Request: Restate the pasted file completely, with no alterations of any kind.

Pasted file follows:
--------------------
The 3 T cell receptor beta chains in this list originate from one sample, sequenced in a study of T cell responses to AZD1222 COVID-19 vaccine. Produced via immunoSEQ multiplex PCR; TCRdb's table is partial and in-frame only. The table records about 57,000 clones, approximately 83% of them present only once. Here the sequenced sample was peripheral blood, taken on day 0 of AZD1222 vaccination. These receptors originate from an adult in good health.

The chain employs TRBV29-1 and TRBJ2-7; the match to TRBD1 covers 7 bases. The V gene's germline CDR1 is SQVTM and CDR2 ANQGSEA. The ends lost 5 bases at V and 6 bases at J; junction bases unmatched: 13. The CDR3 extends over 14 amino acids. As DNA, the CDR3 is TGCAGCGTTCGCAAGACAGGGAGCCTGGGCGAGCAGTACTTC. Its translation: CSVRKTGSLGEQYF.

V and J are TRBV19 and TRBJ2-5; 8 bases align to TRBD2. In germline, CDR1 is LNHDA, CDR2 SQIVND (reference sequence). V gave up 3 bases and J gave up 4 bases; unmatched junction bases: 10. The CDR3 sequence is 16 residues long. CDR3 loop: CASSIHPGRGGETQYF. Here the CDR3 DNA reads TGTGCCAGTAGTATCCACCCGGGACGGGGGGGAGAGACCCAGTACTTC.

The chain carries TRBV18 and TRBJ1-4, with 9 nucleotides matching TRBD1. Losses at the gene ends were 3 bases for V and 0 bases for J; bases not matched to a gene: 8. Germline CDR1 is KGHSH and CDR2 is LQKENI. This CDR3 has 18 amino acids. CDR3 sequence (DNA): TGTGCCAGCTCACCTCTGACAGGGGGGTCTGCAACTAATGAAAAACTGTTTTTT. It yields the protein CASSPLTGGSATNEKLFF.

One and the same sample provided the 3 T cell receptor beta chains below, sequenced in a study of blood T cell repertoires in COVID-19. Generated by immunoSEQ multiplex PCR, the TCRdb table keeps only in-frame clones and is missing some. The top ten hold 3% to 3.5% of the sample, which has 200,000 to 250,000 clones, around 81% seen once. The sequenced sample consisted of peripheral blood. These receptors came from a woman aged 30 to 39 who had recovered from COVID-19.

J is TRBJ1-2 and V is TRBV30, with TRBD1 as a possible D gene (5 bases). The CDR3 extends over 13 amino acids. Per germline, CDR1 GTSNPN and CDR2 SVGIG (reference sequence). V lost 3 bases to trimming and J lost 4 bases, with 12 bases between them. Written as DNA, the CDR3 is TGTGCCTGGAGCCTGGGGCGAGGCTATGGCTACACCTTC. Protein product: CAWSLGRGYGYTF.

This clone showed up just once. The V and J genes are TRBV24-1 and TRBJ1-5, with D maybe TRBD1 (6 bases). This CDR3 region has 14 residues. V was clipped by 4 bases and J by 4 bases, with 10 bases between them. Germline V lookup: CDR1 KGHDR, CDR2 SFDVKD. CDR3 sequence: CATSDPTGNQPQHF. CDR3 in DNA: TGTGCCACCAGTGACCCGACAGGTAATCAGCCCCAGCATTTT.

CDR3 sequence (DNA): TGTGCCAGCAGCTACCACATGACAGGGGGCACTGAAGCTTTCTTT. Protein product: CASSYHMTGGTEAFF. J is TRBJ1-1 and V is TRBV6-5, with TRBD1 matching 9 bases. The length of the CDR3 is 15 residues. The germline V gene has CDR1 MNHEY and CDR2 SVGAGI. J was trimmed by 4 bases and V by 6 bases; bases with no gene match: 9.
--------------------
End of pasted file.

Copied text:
The 3 T cell receptor beta chains in this list originate from one sample, sequenced in a study of T cell responses to AZD1222 COVID-19 vaccine. Produced via immunoSEQ multiplex PCR; TCRdb's table is partial and in-frame only. The table records about 57,000 clones, approximately 83% of them present only once. Here the sequenced sample was peripheral blood, taken on day 0 of AZD1222 vaccination. These receptors originate from an adult in good health.

The chain employs TRBV29-1 and TRBJ2-7; the match to TRBD1 covers 7 bases. The V gene's germline CDR1 is SQVTM and CDR2 ANQGSEA. The ends lost 5 bases at V and 6 bases at J; junction bases unmatched: 13. The CDR3 extends over 14 amino acids. As DNA, the CDR3 is TGCAGCGTTCGCAAGACAGGGAGCCTGGGCGAGCAGTACTTC. Its translation: CSVRKTGSLGEQYF.

V and J are TRBV19 and TRBJ2-5; 8 bases align to TRBD2. In germline, CDR1 is LNHDA, CDR2 SQIVND (reference sequence). V gave up 3 bases and J gave up 4 bases; unmatched junction bases: 10. The CDR3 sequence is 16 residues long. CDR3 loop: CASSIHPGRGGETQYF. Here the CDR3 DNA reads TGTGCCAGTAGTATCCACCCGGGACGGGGGGGAGAGACCCAGTACTTC.

The chain carries TRBV18 and TRBJ1-4, with 9 nucleotides matching TRBD1. Losses at the gene ends were 3 bases for V and 0 bases for J; bases not matched to a gene: 8. Germline CDR1 is KGHSH and CDR2 is LQKENI. This CDR3 has 18 amino acids. CDR3 sequence (DNA): TGTGCCAGCTCACCTCTGACAGGGGGGTCTGCAACTAATGAAAAACTGTTTTTT. It yields the protein CASSPLTGGSATNEKLFF.

One and the same sample provided the 3 T cell receptor beta chains below, sequenced in a study of blood T cell repertoires in COVID-19. Generated by immunoSEQ multiplex PCR, the TCRdb table keeps only in-frame clones and is missing some. The top ten hold 3% to 3.5% of the sample, which has 200,000 to 250,000 clones, around 81% seen once. The sequenced sample consisted of peripheral blood. These receptors came from a woman aged 30 to 39 who had recovered from COVID-19.

J is TRBJ1-2 and V is TRBV30, with TRBD1 as a possible D gene (5 bases). The CDR3 extends over 13 amino acids. Per germline, CDR1 GTSNPN and CDR2 SVGIG (reference sequence). V lost 3 bases to trimming and J lost 4 bases, with 12 bases between them. Written as DNA, the CDR3 is TGTGCCTGGAGCCTGGGGCGAGGCTATGGCTACACCTTC. Protein product: CAWSLGRGYGYTF.

This clone showed up just once. The V and J genes are TRBV24-1 and TRBJ1-5, with D maybe TRBD1 (6 bases). This CDR3 region has 14 residues. V was clipped by 4 bases and J by 4 bases, with 10 bases between them. Germline V lookup: CDR1 KGHDR, CDR2 SFDVKD. CDR3 sequence: CATSDPTGNQPQHF. CDR3 in DNA: TGTGCCACCAGTGACCCGACAGGTAATCAGCCCCAGCATTTT.

CDR3 sequence (DNA): TGTGCCAGCAGCTACCACATGACAGGGGGCACTGAAGCTTTCTTT. Protein product: CASSYHMTGGTEAFF. J is TRBJ1-1 and V is TRBV6-5, with TRBD1 matching 9 bases. The length of the CDR3 is 15 residues. The germline V gene has CDR1 MNHEY and CDR2 SVGAGI. J was trimmed by 4 bases and V by 6 bases; bases with no gene match: 9.